Meet Doug Ducey, culture warrior.
Also, meet Doug Ducey, attention-seeker.
In the same way that some conservatives burned their Nike apparel last year after the company created an ad campaign featuring former football player Colin Kaepernick – whose respectful silent protest of police brutality against minorities forced people to confront ugly realities about existing racial problems in our society – our governor Tuesday morning publicly torched a package of state tax give-aways to Nike.
Ducey, who rode to the governor’s office as a champion of economic-growth-at-all-costs and had never seen a corporate tax break he didn’t like, suddenly is throwing in with the own-the-libs crowd who set their shoes ablaze and smashed their Keurig coffee machines to make a political point.
Those who destroyed their own property last year because someone had a different perspective on life did so with a “look at me” attitude. Likewise, Ducey’s Nike-related declaration is clearly aimed at getting attention and burnishing his bona fides as a Trump-era conservative.
But unlike those people, Ducey is using the power of government to bully a business and threaten the future high-paying jobs of more than 500 Arizonans.
The governor is incensed because Nike had the audacity to make a business decision not to offend some of its customers. Specifically, it chose to scuttle plans to sell shoes featuring the 13-star “Betsy Ross” flag. Nike’s decision came amid a private complaint from Kaepernick and public criticism from other people of color that the flag has been appropriated by white-supremacist groups and that it represents a time in American history when anyone who was not a white man was oppressed.
In a middle-of-the-night Twitter thread that was oh-so-coincidentally timed to get him maximum play on the national stage – the thread posted at 2 a.m. Arizona time, or 5 a.m. on the East Coast, just in time to make the morning national news shows – Ducey slammed Nike for abruptly canceling sales of the limited-edition $140 sneakers.
It is a shameful retreat for the company. American businesses should be proud of our country’s history, not abandoning it. 6/
— Doug Ducey (@dougducey) July 2, 2019
“Instead of celebrating American history the week of our nation’s independence, Nike has apparently decided that Betsy Ross is unworthy, and has bowed to the current onslaught of political correctness and historical revisionism,” Ducey wrote on Twitter. “It is a shameful retreat for the company. American businesses should be proud of our country’s history, not abandoning it.”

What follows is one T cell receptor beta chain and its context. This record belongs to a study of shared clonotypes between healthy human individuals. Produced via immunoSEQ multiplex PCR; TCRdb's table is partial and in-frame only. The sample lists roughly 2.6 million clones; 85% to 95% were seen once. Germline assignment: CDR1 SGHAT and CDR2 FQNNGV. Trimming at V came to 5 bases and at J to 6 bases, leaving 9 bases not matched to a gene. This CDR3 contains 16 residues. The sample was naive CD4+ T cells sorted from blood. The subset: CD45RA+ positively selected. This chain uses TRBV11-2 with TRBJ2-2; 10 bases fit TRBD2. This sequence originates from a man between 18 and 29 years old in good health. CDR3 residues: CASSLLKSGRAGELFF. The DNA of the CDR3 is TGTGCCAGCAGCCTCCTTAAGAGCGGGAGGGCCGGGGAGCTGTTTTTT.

To retaliate against Nike, Ducey announced that he is ordering the Arizona Commerce Authority to “withdraw all financial incentive dollars under their discretion” that were being given to Nike so it would build its plant in the West Valley and hire some 500 or so Arizonans.
The Arizona Commerce Authority just clarified it has no control over the $2 million in incentives outlined in the Goodyear deal, but is separately withdrawing an “up to $1 million grant” from its Arizona Competes Fund. https://t.co/1TDj97jq0g
— Maria Polletta (@mpolletta) July 2, 2019
That amounts to about $1 million from the Arizona Competes Fund, which exists to use tax dollars to provide subsidies for large companies to relocate or expand to Arizona. To receive grants from the ACF, companies must meet specific thresholds for number of jobs created, average pay and capital investment. All of which is to say that the purpose of the fund is to attract high-wage jobs to a state that ranks 38 in per capita income.
Not to worry, though, because Arizona’s economy will keep humming along even without Nike. “We don’t need to suck up to companies that consciously denigrate our nation’s history,” Ducey wrote on Twitter.
Arizona’s economy is doing just fine without Nike. We don’t need to suck up to companies that consciously denigrate our nation’s history. 8/
— Doug Ducey (@dougducey) July 2, 2019
The City of Goodyear might disagree that losing Nike is no big deal. On Monday night, the city council agreed to give away $2 million to lure Nike to invest $185 million on a building and hiring at least 500 workers. Those jobs will pay on average more than $48,000 a year – about 36% more than the $35,000 per capita income in Goodyear as a whole.
And Ducey’s hand-waving the jobs away because “Arizona’s economy is doing just fine without Nike” surely means little to the people who would actually perform those jobs when the plant opens a few years from now.
(Whether large tax incentives are actually good public policy is a separate debate, but there’s no disputing that Ducey has long favored them as a way to attract businesses to Arizona.)
Already, Ducey’s reaction to Nike has prompted New Mexico Gov. Michelle Lujan Grisham to publicly court the company.
— Gov. Michelle Lujan Grisham (@GovMLG) July 2, 2019
Ducey’s strongman routine against Nike marks the third time in recent months that the governor has stiff-armed big business as he scampered to show fealty to a president who values shows of loyalty above all else. In April, he flip-flopped on Trump’s threat to close down the U.S.-Mexico border. In May, Ducey was the only border governor who stood with Trump’s call to implement stiff tariffs on Mexico in response to a surge of migrant families seeking asylum in the U.S.
Whether Ducey is angling for a spot in Trump’s cabinet or has his eyes on 2024 (maybe as a potential running mate for Vice President Mike Pence’s bid for president), it’s clear that he has concluded that the only way his political career continues beyond his current office is to embrace the Trumpification of the Republican Party.
And as Trump has demonstrated again and again, the currency of today’s GOP is overwhelmingly white grievance.
Now, he’s singing from the same hymnal as the man he once called a diversion and governing by tweet.